GLADWELL: The top-down world had the effect of reinforcing and of exaggerating this idea of loyalty, whether it's to a brand or to an activity or to an idea. Top-down is very status-quo. It locks people into relationships. The effect of the kind of relationships I'm interested in -- and of the Web -- is to fight, first and foremost, loyalty. Look at the role of mavens in the supermarket world and the world of grocery shopping, which is where we've studied this the most. These guys are not enforcing loyalty. They are the agent that breaks loyalty, because, left to your own devices, you would go to Gristede's. But the maven calls you up and says, "Did you know that there's a great deal on such and such at this store that you never go to? You ought to go there." He breaks you out of your habit. He enforces the business of the market, which says that you ought to go where the best price is or the best service is, not that you ought to go where you've always gone. Right?

Most of us don't think about that. The maven thinks for us. So the maven is a force for volatility, and he's a force against the kind of structured, status-quo relationships that have been enforced by this kind of top-down system. He's fighting the effect of advertising; he's a collaborative filter. You already know about the blockbuster. You need the maven, because he tells you about the sleeper. And the Web has the same effect, say, with all those kinds of sites that find you the best price. We're absolutely right to think that those are very transformative. They're doing what mavens do. They're institutionalizing the maven, breaking those patterns of very status-quo-oriented brand loyalty. You can also think about the role that the Web has in facilitating the role of connectors. It exaggerates the ability of certain people to be in contact with lots of other people. Which is another profoundly subversive act. Because, once again, it's granting power to people who aren't in the normal power structure.

JOHNSON: Paul Krugman wrote an interesting op-ed about your book in the Times, which critiqued some of your more optimistic hopes using the tipping point in social policy. His point was that people have looked at this kind of nonlinear behavior for the last couple of decades, and they've been able to show how little things can have large effects, with hindsight. But as a way of predicting or triggering behavior looking forward, it's much harder to do.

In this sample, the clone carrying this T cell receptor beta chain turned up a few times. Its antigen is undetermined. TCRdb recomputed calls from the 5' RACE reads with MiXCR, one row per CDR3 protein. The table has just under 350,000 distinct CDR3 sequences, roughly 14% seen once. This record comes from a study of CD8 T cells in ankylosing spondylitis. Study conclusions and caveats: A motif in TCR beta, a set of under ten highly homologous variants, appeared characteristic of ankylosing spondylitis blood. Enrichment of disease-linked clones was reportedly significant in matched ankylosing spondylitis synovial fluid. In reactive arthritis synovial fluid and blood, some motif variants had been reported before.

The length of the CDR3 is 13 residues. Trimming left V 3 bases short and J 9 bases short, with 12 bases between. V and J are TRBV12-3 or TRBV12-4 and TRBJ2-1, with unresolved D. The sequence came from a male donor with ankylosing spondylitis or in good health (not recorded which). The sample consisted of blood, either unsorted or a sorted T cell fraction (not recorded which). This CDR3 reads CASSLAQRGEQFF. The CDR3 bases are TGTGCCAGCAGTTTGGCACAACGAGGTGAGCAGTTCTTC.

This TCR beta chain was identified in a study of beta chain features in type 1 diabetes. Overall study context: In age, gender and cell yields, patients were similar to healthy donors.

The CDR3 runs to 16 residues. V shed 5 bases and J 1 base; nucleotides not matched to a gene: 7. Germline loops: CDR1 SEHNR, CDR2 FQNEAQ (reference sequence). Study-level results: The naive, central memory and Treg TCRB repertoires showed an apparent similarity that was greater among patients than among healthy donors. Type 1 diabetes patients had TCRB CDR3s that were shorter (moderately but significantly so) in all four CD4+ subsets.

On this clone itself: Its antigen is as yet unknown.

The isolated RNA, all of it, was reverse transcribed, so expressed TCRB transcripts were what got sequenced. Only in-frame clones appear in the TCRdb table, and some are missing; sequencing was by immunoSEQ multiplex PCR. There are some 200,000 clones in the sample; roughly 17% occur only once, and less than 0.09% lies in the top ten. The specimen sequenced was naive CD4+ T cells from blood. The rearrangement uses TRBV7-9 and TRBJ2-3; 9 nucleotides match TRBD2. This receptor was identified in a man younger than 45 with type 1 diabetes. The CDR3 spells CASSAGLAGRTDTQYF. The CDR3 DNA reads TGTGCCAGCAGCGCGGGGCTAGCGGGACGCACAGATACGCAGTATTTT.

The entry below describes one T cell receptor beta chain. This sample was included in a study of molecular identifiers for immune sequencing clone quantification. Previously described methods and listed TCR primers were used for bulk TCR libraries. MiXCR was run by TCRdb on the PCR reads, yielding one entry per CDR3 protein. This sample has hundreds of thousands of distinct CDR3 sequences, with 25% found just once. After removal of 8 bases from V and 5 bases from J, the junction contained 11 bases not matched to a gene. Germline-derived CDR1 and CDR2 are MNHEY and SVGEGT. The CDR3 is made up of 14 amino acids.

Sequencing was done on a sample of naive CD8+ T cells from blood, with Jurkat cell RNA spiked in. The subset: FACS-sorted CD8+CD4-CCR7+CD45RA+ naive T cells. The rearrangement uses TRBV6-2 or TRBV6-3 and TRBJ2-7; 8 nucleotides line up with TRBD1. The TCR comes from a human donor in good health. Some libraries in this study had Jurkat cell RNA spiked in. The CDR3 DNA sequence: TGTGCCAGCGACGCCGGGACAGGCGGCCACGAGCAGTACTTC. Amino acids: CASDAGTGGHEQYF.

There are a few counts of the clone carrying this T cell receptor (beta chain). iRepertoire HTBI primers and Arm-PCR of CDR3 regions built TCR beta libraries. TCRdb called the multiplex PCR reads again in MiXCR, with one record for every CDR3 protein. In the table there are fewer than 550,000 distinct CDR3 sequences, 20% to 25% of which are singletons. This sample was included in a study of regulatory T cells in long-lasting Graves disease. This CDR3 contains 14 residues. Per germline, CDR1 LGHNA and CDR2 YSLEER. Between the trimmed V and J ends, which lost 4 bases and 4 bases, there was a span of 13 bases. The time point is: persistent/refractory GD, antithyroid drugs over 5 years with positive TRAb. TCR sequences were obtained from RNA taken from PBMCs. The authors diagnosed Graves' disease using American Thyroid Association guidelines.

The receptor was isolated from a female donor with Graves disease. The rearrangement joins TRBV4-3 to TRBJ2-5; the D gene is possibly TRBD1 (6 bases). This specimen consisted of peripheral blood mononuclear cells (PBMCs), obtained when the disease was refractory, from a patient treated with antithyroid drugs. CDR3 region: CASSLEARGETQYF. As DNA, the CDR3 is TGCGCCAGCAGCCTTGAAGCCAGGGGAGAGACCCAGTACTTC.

GLADWELL: That was an interesting critique, and it's a function of where he's coming from. When I was making a lot of my arguments, I was not coming from an academic, economic standpoint, but more from a kind of traditional marketing standpoint. What I was reacting to in the book was this notion that was out there that you could affect major change in people's behavior and people's thinking and ideas through a very traditional top-down approach.

In other words, it was the impression of many people for many years that behavior was predictable. That if you bought enough advertising time and if you had the right corporate spokesman, and if you did all these kind of things, things would happen. And I became convinced that this is not the case. I thought that the top-down view was an incredibly unsophisticated view of human behavior. And my book was an attempt to re-mystify human behavior in a certain sense. To say, "You know what? It's not that straightforward."

There are these organic methods of communication that are not dependent upon people of status or formal communication. They're dependent on, as in the word-of-mouth example, people who play a personal role in our lives. Personality types that are randomly distributed that have nothing to do with intelligence, income, education, make of car, size of house. That have to do with somebody's either innate personality or the nature of their relationship to us, which is unknowable by a marketer.

And also when you argue, as I do, that communication and social change is happening because of the actions of a very, very small number of influential people, then what you're saying is that the marketplace is unbelievably volatile. I thought I was reintroducing volatility into the equation, because I thought it had been taken out prematurely by people who assume that the world worked in this very kind of straightforward, prosaic manner. I'm saying no, no, it doesn't. It's in the hands of these people who we have no way of knowing. Good luck trying to find them. Because they're not in the directory, and you can't do it by people who went to Harvard who make more than one hundred thousand a year. So, in a certain sense, Krugman's critique is one that I wholeheartedly agree with. (Laughter) Which makes me puzzled as to why he thinks it's a critique.

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Imagine you've forgotten once again the difference between a gorilla and a chimpanzee, so you do a quick Google image search of “gorilla." But instead of finding images of adorable animals, photos of a Black couple pop up.

Is this just a glitch in the algorithm? Or, is Google an ad company, not an information company, that's replicating the discrimination of the world it operates in? How can this discrimination be addressed and who is accountable for it?

“These platforms are encoded with racism," says UCLA professor and best-selling author of Algorithms of Oppression, Dr. Safiya Noble. “The logic is racist and sexist because it would allow for these kinds of false, misleading, kinds of results to come to the fore…There are unfortunately thousands of examples now of harm that comes from algorithmic discrimination."

On At Liberty this week, Dr. Noble joined us to discuss what she calls “algorithmic oppression," and what needs to be done to end this kind of bias and dismantle systemic racism in software, predictive analytics, search platforms, surveillance systems, and other technologies.